Blame McCown, Not the Offensive Line

A lot of blame was pinned on the Buccaneers' offensive line for their loss to Detroit this past Sunday. No, the offensive line did not have a good game but there were far more greater issues than just the offensive line -- like the one taking the snaps.

A lot of blame was pinned on the Buccaneers' offensive line for their loss to Detroit this past Sunday. It is true that the offensive line did not have a good game but there were far more greater issues than just the offensive line -- like the one taking the snaps.

Quarterback Josh McCown finished the game 20-for-39 for 250 yards with two touchdowns and two interceptions. He was sacked six times in the game as well. But of his 54 dropbacks, pass protection was not all bad.

On average, good protection is considered to be when the quarterback has at least three seconds to throw the football. In 2012 the Seattle Seahawks were considered as a team with one of the best offensive lines in the league and they gave quarterback Russell Wilson over three seconds (3.14) to throw the football per dropback, according to Pro Football Focus.

With that said, McCown had 30 of his 54 dropbacks with three seconds (or more) to throw the football -- the others were screens, quick drops, and penalties that were not included. Of those dropbacks he completed just 11 passes, one to Mike Evans for one of his touchdowns and the other when he scrambled outside and completed it to Vincent Jackson for 50 yards. But he was sacked twice and both of his interceptions came when he had time to throw the football.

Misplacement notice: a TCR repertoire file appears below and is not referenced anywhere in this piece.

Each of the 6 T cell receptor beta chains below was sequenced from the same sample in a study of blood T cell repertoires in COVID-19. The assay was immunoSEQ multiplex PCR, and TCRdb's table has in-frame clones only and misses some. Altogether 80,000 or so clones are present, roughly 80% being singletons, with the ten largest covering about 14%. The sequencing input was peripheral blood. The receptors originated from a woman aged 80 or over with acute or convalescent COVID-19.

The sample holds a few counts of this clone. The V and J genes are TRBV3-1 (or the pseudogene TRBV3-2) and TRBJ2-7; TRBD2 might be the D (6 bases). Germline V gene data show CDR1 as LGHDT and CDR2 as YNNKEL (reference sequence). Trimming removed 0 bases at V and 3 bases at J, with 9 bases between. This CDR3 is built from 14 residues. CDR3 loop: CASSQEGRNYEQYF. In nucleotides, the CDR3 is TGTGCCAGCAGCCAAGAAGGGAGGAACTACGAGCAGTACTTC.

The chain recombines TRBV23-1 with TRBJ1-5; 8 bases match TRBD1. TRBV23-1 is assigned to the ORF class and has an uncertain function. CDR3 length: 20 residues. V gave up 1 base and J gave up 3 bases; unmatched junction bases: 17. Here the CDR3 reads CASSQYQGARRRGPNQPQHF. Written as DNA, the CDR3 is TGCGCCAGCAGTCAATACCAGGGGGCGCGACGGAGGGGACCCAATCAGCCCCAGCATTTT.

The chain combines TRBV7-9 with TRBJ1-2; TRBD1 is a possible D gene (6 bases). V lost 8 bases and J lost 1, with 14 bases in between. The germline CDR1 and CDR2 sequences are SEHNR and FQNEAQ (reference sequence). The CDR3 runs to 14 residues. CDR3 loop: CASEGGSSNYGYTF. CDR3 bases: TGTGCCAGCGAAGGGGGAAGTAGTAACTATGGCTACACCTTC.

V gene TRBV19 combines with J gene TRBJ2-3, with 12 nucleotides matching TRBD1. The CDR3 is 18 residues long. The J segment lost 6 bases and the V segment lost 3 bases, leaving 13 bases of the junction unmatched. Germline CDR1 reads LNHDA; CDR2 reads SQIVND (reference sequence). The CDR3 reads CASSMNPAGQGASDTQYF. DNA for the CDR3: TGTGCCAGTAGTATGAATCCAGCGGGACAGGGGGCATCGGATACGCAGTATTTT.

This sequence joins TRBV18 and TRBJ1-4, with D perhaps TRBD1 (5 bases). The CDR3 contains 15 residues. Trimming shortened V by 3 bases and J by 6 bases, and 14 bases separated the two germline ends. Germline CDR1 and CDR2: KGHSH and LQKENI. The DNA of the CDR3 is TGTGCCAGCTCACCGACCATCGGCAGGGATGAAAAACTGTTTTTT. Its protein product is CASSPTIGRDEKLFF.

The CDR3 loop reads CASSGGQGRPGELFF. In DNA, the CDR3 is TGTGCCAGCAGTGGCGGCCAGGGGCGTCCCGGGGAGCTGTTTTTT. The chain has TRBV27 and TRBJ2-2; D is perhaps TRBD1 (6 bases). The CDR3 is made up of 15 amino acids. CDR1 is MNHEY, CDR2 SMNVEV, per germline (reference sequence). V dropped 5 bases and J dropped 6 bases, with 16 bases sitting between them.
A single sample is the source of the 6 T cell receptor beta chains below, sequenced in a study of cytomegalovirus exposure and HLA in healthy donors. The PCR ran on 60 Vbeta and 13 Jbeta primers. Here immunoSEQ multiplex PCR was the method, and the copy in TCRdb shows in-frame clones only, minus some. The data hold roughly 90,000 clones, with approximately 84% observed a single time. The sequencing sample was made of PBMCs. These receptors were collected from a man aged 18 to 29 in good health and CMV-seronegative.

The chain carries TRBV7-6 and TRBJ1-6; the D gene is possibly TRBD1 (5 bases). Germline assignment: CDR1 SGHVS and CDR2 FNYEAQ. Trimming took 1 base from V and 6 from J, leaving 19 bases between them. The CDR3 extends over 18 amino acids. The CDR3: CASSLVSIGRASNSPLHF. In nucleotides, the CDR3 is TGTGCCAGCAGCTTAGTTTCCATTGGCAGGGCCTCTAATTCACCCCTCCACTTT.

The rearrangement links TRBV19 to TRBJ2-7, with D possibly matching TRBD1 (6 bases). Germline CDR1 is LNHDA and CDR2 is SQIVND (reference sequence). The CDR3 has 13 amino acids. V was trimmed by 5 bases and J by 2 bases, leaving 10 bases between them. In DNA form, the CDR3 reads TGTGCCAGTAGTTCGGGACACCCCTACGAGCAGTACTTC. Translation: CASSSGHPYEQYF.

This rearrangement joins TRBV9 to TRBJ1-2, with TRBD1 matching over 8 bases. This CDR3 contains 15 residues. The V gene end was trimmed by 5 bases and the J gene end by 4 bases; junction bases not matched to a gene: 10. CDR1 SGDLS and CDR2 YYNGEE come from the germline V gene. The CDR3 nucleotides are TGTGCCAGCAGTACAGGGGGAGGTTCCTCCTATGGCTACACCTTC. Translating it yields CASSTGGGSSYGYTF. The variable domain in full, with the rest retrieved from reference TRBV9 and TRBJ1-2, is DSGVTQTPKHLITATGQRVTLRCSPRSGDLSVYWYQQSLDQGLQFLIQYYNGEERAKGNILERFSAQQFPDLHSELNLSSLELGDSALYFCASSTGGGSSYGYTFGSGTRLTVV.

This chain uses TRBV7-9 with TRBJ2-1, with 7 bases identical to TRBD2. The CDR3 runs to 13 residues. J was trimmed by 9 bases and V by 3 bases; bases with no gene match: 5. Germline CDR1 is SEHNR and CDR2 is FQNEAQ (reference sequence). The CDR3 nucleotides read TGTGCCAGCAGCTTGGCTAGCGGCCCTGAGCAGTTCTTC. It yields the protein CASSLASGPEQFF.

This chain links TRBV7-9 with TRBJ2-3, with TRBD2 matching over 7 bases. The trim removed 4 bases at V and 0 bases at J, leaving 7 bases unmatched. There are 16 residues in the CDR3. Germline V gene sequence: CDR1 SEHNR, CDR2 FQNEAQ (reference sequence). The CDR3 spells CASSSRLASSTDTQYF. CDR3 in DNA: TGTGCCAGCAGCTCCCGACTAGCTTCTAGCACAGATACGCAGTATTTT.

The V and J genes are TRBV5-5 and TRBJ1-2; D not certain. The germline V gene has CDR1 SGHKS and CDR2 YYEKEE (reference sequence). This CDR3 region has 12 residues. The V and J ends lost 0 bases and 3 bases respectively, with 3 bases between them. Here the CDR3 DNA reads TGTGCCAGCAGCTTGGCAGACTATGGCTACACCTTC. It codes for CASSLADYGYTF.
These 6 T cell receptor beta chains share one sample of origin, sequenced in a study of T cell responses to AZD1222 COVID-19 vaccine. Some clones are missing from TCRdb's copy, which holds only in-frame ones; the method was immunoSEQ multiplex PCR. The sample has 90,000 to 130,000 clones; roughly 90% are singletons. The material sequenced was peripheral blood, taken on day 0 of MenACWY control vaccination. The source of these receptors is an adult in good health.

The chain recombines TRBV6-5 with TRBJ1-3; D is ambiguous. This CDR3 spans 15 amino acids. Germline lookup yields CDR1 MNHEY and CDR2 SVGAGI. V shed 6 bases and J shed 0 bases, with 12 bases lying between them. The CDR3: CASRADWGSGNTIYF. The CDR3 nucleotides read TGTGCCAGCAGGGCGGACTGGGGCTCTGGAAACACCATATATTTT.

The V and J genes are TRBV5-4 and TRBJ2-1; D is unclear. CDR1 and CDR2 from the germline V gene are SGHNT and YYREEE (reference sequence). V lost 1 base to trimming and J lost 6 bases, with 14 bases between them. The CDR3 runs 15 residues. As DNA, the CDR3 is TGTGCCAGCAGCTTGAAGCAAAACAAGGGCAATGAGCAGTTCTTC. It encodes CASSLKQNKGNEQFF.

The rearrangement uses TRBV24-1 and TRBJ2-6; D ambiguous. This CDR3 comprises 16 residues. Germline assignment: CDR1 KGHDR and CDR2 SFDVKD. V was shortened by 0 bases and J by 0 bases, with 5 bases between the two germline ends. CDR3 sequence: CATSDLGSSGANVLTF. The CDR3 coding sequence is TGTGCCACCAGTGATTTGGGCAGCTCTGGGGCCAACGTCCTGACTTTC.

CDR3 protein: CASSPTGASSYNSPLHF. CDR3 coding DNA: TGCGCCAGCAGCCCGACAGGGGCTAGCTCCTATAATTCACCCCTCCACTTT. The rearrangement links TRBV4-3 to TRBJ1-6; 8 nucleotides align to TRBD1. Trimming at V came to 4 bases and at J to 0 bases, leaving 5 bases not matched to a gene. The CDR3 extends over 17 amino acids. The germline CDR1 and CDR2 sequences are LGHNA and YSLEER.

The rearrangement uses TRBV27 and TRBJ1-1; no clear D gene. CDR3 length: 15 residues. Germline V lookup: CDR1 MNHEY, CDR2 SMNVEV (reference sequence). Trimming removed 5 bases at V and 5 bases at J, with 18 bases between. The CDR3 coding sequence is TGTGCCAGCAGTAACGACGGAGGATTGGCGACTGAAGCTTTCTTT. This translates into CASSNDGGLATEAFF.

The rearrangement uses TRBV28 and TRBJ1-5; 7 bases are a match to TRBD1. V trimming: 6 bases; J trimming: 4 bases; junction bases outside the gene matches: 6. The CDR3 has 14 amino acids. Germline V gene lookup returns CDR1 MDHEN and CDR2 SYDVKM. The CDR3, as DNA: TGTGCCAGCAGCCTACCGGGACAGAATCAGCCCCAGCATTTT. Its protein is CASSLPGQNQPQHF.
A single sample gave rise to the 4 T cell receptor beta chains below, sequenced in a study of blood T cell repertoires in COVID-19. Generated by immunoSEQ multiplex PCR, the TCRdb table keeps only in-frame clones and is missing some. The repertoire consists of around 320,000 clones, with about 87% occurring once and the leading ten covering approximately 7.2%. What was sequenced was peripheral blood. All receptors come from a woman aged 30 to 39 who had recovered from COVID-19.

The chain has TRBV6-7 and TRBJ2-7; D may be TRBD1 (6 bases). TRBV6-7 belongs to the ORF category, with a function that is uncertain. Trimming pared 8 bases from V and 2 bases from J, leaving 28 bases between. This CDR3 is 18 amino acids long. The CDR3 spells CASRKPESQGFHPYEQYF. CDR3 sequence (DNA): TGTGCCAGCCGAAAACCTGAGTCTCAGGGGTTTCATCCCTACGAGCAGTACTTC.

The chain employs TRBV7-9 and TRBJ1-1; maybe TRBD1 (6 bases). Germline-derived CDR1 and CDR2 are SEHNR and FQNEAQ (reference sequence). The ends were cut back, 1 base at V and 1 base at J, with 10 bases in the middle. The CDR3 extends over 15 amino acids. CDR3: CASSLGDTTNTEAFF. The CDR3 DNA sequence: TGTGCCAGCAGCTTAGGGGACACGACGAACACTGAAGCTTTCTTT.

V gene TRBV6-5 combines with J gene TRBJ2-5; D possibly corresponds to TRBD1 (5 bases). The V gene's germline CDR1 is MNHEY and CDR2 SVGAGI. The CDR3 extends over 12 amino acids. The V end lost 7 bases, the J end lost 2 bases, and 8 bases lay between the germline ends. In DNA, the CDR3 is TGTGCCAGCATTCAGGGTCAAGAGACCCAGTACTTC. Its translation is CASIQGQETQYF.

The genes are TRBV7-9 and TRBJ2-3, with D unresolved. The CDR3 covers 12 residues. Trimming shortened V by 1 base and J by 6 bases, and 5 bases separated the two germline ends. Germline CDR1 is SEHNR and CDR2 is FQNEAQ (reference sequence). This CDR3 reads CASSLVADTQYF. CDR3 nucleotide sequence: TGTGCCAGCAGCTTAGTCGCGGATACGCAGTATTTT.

A lot of the problems for McCown was his inability to find the open receiver or properly anticipate the throw. As you can see below, McCown was looking to Jackson's side of the field on this attempt. The ball should have been on it's way to the veteran receiver but unfortunately he made the throw to Luke Stocker down the left sidelines which resulted in an incomplete pass.

In another example, McCown had just hit his fifth step back and started moving up in the pocket. He had Evans cutting to the middle middle of the field in which again could have been a good play. Especially since the defender next to Evans dropped back and didn't stick with him.

On McCown's interception in the end zone, there were a couple things wrong. One, he never took his eyes off of Jackson streaking up the hash marks and into the end zone. That allowed both safeties to zero in on where McCown was going. Two, McCown had at least four seconds to throw the football. Tight end Luke Stocker got behind the linebacker and had an open area in the end zone to throw the football to where only Stocker may have gotten it.

The offensive line had bad moments. But when they gave McCown protection he couldn't come through. The veteran's indecision and lack of anticipation for throwing the football are reasons why the Bucs need to make a move for a quarterback that the team will benefit from.

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